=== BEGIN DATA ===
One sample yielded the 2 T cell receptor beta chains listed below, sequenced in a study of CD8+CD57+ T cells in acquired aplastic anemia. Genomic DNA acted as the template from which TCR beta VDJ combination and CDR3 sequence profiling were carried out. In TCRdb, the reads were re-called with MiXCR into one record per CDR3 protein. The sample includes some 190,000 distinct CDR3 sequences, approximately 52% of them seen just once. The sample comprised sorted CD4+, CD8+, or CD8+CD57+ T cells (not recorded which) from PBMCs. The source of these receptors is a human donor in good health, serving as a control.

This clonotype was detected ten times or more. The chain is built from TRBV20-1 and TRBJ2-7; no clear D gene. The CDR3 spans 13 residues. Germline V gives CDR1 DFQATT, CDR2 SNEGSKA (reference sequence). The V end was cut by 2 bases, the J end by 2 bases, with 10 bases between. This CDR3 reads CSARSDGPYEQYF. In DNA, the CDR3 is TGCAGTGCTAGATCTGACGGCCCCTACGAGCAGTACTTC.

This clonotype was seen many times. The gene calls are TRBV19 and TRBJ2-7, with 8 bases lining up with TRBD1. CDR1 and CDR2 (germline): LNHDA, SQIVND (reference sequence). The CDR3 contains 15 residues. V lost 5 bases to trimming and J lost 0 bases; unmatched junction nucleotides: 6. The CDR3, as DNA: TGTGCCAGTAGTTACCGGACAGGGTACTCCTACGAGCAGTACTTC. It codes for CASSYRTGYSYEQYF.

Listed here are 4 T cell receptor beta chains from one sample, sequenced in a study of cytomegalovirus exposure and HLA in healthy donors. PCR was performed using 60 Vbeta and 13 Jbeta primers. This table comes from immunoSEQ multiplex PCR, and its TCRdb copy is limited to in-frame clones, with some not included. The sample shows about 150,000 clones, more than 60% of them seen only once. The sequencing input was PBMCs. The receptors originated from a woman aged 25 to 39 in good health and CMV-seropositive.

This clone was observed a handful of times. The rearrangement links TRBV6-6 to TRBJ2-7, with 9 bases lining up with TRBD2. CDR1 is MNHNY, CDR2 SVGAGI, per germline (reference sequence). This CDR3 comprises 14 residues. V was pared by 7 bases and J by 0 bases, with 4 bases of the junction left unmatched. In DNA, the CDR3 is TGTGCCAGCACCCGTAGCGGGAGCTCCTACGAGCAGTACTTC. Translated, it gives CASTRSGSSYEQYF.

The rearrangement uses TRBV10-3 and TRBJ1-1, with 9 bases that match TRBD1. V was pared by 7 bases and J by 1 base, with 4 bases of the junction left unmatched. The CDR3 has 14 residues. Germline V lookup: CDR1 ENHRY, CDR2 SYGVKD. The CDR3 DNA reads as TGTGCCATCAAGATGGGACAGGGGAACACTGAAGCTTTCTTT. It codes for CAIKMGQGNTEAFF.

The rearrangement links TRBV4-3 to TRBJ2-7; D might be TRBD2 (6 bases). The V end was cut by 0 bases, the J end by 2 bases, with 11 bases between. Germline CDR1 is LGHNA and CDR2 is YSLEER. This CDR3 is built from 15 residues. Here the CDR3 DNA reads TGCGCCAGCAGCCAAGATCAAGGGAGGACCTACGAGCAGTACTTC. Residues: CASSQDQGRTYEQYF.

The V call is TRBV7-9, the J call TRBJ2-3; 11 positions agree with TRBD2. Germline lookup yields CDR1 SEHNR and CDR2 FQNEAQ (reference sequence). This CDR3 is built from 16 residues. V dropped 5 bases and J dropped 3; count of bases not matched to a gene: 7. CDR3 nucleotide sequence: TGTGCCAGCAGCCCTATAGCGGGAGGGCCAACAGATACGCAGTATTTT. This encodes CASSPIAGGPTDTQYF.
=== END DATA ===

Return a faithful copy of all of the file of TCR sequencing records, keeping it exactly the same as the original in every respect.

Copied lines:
One sample yielded the 2 T cell receptor beta chains listed below, sequenced in a study of CD8+CD57+ T cells in acquired aplastic anemia. Genomic DNA acted as the template from which TCR beta VDJ combination and CDR3 sequence profiling were carried out. In TCRdb, the reads were re-called with MiXCR into one record per CDR3 protein. The sample includes some 190,000 distinct CDR3 sequences, approximately 52% of them seen just once. The sample comprised sorted CD4+, CD8+, or CD8+CD57+ T cells (not recorded which) from PBMCs. The source of these receptors is a human donor in good health, serving as a control.

This clonotype was detected ten times or more. The chain is built from TRBV20-1 and TRBJ2-7; no clear D gene. The CDR3 spans 13 residues. Germline V gives CDR1 DFQATT, CDR2 SNEGSKA (reference sequence). The V end was cut by 2 bases, the J end by 2 bases, with 10 bases between. This CDR3 reads CSARSDGPYEQYF. In DNA, the CDR3 is TGCAGTGCTAGATCTGACGGCCCCTACGAGCAGTACTTC.

This clonotype was seen many times. The gene calls are TRBV19 and TRBJ2-7, with 8 bases lining up with TRBD1. CDR1 and CDR2 (germline): LNHDA, SQIVND (reference sequence). The CDR3 contains 15 residues. V lost 5 bases to trimming and J lost 0 bases; unmatched junction nucleotides: 6. The CDR3, as DNA: TGTGCCAGTAGTTACCGGACAGGGTACTCCTACGAGCAGTACTTC. It codes for CASSYRTGYSYEQYF.

Listed here are 4 T cell receptor beta chains from one sample, sequenced in a study of cytomegalovirus exposure and HLA in healthy donors. PCR was performed using 60 Vbeta and 13 Jbeta primers. This table comes from immunoSEQ multiplex PCR, and its TCRdb copy is limited to in-frame clones, with some not included. The sample shows about 150,000 clones, more than 60% of them seen only once. The sequencing input was PBMCs. The receptors originated from a woman aged 25 to 39 in good health and CMV-seropositive.

This clone was observed a handful of times. The rearrangement links TRBV6-6 to TRBJ2-7, with 9 bases lining up with TRBD2. CDR1 is MNHNY, CDR2 SVGAGI, per germline (reference sequence). This CDR3 comprises 14 residues. V was pared by 7 bases and J by 0 bases, with 4 bases of the junction left unmatched. In DNA, the CDR3 is TGTGCCAGCACCCGTAGCGGGAGCTCCTACGAGCAGTACTTC. Translated, it gives CASTRSGSSYEQYF.

The rearrangement uses TRBV10-3 and TRBJ1-1, with 9 bases that match TRBD1. V was pared by 7 bases and J by 1 base, with 4 bases of the junction left unmatched. The CDR3 has 14 residues. Germline V lookup: CDR1 ENHRY, CDR2 SYGVKD. The CDR3 DNA reads as TGTGCCATCAAGATGGGACAGGGGAACACTGAAGCTTTCTTT. It codes for CAIKMGQGNTEAFF.

The rearrangement links TRBV4-3 to TRBJ2-7; D might be TRBD2 (6 bases). The V end was cut by 0 bases, the J end by 2 bases, with 11 bases between. Germline CDR1 is LGHNA and CDR2 is YSLEER. This CDR3 is built from 15 residues. Here the CDR3 DNA reads TGCGCCAGCAGCCAAGATCAAGGGAGGACCTACGAGCAGTACTTC. Residues: CASSQDQGRTYEQYF.

The V call is TRBV7-9, the J call TRBJ2-3; 11 positions agree with TRBD2. Germline lookup yields CDR1 SEHNR and CDR2 FQNEAQ (reference sequence). This CDR3 is built from 16 residues. V dropped 5 bases and J dropped 3; count of bases not matched to a gene: 7. CDR3 nucleotide sequence: TGTGCCAGCAGCCCTATAGCGGGAGGGCCAACAGATACGCAGTATTTT. This encodes CASSPIAGGPTDTQYF.